Russian billionaire won, workers nil
The sale of Chelsea Football Club to the second richest man in Russia made a good story for the tabloids – and even the broadsheets. “From Russia with £3.4bn” and “Tycoon buys club with loose change” were typical headlines.
There were some spicy elements in the story. The price of Chelsea FC – a mere £140m – would have enabled Roman Abramovich easily to buy also Manchester Utd, Real Madrid and Juventus. The buyer is a youthful 36; his casual dress and unshaven appearance is not that of your archetypal billionaire. On top of that he is a foreigner, mysterious, somewhat reclusive and therefore of dubious character. Also a bit of a paradox: MP for a remote and poverty-stricken area in Siberia, spending one week a month there, the rest of his time on a vast estate in a heavily guarded area strictly off limits to the Russian public because the new wealthy live there.
Abramovich is interesting not so much for his foray into football, but as an exemplar of changes in Russia in the last few years which have made that country a leading player on the stage of world capitalism. In August 1998 there was a financial crash, the rouble was devalued, and international credit dried up after some defaults in payments. In the Yeltsin era businesses had been privatised in opaque deals which (according to the Guardian of 3 July) “make Britain’s privatisation fat cats look like lean models of self-denial by comparison.”
Astute businessmen like Abramovich were able to become extremely rich extremely fast by exploiting the laws which allowed companies to trade on the huge difference between Russian and western prices for raw materials. Abramovich’s businesses, which included oil, television and aluminium companies, grew in number and complexity. His companies are nested within companies within other companies, many of them outside Russia. His British interests are controlled by a holding company, Millhouse.
More can be learned about contemporary Russian capitalism from the 5 July 2000 issue of Worldlink, the magazine of the World Economic Forum. This magazine enables workers employed to help run capitalism in the interests of one set of exploiters to talk to workers employed to help run the same system in the interests of other exploiters. Apparently, things are looking up for Russian capitalists, especially those with political connections (Abramovich is said to be a close friend of President Putin). Earlier Russia had “poor” banking and tax systems. Now “liberal currency regulation allows enterprises and individuals to keep their money in good international banks instead.”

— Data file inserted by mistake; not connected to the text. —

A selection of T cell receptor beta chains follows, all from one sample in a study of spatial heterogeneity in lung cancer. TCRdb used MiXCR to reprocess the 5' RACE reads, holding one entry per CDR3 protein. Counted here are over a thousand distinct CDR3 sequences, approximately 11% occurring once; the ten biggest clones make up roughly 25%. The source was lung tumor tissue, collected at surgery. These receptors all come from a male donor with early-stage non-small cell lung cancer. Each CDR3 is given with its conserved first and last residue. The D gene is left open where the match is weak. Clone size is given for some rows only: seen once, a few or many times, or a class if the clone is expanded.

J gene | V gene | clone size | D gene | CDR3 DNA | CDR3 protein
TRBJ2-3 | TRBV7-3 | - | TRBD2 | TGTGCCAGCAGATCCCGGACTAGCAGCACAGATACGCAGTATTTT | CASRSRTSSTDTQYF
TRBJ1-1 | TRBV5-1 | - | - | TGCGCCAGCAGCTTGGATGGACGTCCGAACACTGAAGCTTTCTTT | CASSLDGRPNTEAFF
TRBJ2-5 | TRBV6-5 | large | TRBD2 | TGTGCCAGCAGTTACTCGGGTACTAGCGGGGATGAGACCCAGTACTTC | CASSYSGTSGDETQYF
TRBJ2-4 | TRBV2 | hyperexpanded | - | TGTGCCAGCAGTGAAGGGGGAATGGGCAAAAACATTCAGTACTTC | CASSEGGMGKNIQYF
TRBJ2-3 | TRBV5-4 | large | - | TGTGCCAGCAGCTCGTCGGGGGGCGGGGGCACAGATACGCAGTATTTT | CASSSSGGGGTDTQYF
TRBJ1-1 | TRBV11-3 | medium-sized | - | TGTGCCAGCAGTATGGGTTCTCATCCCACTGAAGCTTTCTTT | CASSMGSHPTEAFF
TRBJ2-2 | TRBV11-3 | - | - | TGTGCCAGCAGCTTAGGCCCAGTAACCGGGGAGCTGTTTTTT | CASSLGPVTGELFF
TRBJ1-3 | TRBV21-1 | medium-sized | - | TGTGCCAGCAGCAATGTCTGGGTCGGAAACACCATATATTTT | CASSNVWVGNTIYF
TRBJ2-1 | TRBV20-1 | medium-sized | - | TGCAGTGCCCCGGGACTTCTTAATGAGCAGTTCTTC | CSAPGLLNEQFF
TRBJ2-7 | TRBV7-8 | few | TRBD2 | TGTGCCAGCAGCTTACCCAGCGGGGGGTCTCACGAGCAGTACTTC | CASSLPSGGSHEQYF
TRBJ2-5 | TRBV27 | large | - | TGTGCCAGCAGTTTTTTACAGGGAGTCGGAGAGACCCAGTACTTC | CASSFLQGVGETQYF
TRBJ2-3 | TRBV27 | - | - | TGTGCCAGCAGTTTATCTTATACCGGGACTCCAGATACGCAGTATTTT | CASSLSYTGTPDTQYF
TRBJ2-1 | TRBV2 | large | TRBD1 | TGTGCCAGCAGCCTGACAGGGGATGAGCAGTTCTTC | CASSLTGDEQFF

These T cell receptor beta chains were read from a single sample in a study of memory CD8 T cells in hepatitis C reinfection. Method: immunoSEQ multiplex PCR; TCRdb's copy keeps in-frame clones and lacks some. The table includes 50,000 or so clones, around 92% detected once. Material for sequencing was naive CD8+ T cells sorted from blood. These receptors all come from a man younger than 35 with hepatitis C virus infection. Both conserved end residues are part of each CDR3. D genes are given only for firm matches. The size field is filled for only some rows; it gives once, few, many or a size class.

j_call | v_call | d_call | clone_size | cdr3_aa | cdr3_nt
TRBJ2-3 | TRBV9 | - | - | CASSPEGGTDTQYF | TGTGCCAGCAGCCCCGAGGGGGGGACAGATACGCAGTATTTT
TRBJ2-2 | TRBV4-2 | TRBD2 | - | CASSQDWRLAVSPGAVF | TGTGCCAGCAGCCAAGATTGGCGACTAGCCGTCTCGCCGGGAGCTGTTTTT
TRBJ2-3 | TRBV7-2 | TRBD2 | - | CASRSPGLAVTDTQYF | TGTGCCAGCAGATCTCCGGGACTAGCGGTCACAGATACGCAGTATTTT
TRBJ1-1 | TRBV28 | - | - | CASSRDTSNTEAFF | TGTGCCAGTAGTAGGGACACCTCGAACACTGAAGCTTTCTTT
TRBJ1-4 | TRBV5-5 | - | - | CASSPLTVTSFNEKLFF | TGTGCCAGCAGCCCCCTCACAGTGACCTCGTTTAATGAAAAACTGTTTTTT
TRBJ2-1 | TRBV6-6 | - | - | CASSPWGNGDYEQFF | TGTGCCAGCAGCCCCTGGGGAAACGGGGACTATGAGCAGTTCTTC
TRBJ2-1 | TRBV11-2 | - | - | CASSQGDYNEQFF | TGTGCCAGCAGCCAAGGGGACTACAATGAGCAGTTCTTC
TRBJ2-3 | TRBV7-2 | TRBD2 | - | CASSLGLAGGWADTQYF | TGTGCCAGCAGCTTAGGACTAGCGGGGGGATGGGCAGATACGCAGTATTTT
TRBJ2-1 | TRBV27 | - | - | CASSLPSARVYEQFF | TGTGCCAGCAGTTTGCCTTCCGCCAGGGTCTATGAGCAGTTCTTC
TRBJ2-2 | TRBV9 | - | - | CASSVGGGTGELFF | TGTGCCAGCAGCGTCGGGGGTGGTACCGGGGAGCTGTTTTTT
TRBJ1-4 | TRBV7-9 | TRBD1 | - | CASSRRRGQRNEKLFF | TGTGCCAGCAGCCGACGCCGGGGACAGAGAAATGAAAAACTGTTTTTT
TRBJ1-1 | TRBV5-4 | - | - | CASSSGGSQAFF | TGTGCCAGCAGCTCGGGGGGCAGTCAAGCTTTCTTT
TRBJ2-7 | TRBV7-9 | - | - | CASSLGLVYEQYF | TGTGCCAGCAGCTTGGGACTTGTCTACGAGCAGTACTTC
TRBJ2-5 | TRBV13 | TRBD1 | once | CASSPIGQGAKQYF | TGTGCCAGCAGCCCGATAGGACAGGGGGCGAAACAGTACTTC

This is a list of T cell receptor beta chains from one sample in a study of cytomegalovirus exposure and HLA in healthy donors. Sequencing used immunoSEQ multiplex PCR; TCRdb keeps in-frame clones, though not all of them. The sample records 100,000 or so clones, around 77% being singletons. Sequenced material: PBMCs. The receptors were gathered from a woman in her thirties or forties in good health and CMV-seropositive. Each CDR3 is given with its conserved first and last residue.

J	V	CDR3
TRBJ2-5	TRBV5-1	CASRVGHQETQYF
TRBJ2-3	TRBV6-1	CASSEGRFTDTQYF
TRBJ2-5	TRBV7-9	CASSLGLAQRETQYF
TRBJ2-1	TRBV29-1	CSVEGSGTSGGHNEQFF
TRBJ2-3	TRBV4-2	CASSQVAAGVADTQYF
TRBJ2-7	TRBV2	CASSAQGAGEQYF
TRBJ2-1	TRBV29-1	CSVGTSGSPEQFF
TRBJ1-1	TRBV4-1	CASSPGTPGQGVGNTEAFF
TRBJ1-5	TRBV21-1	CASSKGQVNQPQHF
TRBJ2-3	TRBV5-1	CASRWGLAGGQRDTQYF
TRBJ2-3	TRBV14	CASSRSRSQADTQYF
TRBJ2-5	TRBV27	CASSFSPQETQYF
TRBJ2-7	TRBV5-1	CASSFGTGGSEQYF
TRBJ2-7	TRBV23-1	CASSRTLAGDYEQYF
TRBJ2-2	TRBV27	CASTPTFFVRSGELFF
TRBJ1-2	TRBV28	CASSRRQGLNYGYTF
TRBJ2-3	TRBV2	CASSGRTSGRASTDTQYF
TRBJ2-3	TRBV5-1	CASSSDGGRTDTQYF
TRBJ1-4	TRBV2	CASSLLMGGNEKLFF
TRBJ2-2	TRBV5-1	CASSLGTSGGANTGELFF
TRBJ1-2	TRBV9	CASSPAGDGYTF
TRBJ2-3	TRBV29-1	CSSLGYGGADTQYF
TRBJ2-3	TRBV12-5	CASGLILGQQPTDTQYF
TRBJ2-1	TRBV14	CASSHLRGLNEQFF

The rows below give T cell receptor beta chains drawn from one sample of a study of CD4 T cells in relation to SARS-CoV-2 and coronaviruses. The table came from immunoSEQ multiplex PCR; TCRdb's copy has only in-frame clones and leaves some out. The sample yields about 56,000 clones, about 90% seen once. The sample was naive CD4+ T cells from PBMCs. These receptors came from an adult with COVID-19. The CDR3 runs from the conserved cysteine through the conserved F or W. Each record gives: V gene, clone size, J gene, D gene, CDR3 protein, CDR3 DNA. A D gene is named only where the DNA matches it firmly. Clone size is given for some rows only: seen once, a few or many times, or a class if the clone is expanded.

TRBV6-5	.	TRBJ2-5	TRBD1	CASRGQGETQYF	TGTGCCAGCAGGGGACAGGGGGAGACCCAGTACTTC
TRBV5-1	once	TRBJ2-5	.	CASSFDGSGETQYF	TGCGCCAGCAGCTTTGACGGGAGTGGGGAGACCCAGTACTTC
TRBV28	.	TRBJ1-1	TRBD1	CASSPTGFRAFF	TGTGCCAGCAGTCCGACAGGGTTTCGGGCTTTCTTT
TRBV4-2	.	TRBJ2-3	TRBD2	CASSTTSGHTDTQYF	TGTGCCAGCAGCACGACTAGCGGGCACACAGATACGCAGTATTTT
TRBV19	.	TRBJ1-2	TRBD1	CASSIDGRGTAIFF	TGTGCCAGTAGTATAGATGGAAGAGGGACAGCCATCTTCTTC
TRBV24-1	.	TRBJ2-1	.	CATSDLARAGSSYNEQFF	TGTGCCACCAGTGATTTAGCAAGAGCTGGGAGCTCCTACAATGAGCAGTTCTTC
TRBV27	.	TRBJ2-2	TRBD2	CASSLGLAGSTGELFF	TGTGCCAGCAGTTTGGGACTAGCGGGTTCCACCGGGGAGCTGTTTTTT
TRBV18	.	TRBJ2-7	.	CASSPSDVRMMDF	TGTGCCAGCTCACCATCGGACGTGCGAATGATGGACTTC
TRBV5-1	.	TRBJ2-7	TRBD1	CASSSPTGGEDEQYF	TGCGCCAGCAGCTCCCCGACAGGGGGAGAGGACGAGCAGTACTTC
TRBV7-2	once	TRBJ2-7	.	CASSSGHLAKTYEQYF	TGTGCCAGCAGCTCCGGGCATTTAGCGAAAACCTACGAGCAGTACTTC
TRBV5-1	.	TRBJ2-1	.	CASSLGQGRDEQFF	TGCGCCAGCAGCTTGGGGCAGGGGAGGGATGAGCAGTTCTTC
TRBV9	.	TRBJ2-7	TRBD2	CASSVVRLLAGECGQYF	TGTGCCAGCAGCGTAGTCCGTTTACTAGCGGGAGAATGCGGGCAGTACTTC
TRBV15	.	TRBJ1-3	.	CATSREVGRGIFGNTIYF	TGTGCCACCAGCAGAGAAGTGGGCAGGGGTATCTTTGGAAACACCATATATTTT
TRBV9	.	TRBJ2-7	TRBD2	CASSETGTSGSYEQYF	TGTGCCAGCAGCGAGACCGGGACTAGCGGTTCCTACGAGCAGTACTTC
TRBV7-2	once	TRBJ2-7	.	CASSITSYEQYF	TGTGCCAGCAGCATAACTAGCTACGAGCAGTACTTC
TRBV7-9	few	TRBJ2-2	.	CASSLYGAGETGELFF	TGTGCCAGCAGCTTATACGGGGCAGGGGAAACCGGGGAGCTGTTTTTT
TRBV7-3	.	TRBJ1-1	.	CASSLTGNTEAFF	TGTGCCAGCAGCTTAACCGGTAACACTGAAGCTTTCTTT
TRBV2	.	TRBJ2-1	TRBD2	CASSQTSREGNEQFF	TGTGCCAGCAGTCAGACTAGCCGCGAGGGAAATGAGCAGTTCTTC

What do the Russian workers think of this new system compared with old-style “communism” (state capitalism)? Many of them are worse off and certainly not sharing in the prosperity of the privileged few. Insofar as there is a political opposition in Russia, it is centred on the old Communist Party beliefs. But, as Worldlink is happy to report: “The communists now only insist on more state enterprises and more state financing . . . Both the right and the left have come to their senses and settled for a normal market economy.”
No wonder Blair and Putin shake hands when they meet, no doubt congratulating each other on the success of the system – for themselves and their cronies. The workers have yet to realise that there is an alternative and to act together to bring it about.